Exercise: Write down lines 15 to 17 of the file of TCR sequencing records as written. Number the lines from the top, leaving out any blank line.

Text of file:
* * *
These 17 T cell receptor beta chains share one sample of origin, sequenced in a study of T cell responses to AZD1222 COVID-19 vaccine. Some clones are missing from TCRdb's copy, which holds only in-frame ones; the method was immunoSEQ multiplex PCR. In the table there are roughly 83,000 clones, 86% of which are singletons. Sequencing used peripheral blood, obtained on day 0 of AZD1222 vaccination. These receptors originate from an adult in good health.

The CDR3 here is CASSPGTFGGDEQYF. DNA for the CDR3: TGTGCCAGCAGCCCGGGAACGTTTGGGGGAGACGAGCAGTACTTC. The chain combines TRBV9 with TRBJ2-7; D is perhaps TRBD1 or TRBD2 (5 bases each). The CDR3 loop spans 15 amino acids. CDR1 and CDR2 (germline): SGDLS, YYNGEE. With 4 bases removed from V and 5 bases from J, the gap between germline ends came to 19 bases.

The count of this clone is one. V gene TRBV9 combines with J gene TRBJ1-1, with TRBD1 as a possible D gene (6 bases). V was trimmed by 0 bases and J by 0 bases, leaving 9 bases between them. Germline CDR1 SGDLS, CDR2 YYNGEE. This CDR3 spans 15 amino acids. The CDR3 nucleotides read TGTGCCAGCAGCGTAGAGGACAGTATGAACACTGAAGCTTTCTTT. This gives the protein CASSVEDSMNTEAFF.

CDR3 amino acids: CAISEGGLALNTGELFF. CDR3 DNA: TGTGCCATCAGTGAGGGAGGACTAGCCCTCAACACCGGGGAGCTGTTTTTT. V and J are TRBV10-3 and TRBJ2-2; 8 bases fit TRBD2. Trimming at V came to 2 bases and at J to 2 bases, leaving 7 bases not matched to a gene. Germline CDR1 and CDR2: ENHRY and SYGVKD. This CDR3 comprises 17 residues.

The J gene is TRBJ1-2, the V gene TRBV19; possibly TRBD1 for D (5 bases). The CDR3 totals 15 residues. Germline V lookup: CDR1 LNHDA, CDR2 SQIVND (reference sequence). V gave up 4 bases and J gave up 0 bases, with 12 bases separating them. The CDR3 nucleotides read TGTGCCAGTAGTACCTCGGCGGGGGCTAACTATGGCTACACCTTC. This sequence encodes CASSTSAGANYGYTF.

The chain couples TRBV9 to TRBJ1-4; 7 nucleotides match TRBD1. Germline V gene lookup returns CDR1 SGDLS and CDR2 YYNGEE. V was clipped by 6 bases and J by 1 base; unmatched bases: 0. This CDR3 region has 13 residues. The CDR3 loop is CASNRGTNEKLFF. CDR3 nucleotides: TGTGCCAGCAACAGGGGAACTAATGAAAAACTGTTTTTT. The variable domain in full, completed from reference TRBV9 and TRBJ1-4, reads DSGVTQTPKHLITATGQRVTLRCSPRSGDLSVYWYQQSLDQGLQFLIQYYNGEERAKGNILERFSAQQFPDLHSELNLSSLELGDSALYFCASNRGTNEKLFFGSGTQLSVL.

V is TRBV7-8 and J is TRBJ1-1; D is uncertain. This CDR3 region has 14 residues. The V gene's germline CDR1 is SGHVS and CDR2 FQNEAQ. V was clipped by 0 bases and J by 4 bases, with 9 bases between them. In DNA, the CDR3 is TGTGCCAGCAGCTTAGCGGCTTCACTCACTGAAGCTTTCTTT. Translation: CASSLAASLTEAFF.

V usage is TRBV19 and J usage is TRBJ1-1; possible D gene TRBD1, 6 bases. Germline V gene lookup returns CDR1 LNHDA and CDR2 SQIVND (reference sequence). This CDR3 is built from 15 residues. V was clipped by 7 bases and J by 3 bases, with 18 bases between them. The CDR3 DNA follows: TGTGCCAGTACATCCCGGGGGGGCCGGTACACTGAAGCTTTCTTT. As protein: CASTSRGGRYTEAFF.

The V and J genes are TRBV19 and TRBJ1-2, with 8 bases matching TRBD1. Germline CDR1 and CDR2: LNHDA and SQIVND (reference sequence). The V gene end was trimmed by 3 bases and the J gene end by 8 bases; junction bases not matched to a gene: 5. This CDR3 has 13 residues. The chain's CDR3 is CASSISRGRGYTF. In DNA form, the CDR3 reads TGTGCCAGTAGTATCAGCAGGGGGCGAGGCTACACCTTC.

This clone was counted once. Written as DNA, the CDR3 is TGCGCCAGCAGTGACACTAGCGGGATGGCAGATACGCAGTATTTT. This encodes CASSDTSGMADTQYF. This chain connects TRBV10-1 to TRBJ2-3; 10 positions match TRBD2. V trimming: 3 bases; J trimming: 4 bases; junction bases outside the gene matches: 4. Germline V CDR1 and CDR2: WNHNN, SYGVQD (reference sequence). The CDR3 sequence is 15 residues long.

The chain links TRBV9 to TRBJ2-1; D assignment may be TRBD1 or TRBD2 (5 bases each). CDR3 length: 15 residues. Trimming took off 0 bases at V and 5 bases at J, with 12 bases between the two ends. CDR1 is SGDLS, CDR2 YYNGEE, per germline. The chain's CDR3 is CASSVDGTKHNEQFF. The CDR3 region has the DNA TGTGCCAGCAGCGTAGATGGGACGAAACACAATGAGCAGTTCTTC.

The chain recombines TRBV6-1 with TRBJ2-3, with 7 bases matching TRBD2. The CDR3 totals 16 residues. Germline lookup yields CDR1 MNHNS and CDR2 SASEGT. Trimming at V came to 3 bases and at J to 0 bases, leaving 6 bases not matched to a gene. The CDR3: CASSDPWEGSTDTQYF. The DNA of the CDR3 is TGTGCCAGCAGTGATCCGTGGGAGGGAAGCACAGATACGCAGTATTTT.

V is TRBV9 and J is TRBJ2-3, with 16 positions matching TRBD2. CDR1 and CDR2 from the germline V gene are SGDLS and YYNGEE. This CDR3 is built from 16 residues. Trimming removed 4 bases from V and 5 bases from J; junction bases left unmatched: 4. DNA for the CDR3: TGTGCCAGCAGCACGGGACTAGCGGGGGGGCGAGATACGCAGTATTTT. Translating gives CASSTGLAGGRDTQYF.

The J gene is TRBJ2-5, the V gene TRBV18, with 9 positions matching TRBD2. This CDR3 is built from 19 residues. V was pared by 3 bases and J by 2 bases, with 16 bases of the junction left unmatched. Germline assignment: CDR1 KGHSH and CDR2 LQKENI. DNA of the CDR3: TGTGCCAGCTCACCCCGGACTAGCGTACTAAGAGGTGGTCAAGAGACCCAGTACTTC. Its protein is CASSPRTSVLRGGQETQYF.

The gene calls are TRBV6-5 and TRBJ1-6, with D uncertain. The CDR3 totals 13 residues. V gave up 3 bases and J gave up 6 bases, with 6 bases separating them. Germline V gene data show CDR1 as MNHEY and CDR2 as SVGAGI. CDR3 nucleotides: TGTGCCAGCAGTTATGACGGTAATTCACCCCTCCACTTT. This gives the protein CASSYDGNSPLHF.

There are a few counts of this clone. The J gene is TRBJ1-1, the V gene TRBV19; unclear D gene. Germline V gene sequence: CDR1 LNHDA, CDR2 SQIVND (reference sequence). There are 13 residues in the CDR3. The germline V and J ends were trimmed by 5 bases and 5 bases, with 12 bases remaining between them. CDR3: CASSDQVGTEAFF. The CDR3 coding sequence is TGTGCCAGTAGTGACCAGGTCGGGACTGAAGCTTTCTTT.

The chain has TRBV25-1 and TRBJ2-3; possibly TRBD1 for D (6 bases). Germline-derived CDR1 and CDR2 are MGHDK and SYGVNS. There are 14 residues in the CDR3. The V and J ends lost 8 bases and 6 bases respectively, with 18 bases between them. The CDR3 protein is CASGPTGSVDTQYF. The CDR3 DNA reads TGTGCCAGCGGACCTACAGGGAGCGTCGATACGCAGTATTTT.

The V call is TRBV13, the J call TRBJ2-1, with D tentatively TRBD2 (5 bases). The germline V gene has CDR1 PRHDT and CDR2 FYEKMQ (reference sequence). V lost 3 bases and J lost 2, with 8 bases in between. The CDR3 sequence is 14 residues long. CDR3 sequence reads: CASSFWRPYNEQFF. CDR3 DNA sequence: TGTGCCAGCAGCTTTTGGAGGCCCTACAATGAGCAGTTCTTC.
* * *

The gene calls are TRBV6-5 and TRBJ1-6, with D uncertain. The CDR3 totals 13 residues. V gave up 3 bases and J gave up 6 bases, with 6 bases separating them. Germline V gene data show CDR1 as MNHEY and CDR2 as SVGAGI. CDR3 nucleotides: TGTGCCAGCAGTTATGACGGTAATTCACCCCTCCACTTT. This gives the protein CASSYDGNSPLHF.

There are a few counts of this clone. The J gene is TRBJ1-1, the V gene TRBV19; unclear D gene. Germline V gene sequence: CDR1 LNHDA, CDR2 SQIVND (reference sequence). There are 13 residues in the CDR3. The germline V and J ends were trimmed by 5 bases and 5 bases, with 12 bases remaining between them. CDR3: CASSDQVGTEAFF. The CDR3 coding sequence is TGTGCCAGTAGTGACCAGGTCGGGACTGAAGCTTTCTTT.

The chain has TRBV25-1 and TRBJ2-3; possibly TRBD1 for D (6 bases). Germline-derived CDR1 and CDR2 are MGHDK and SYGVNS. There are 14 residues in the CDR3. The V and J ends lost 8 bases and 6 bases respectively, with 18 bases between them. The CDR3 protein is CASGPTGSVDTQYF. The CDR3 DNA reads TGTGCCAGCGGACCTACAGGGAGCGTCGATACGCAGTATTTT.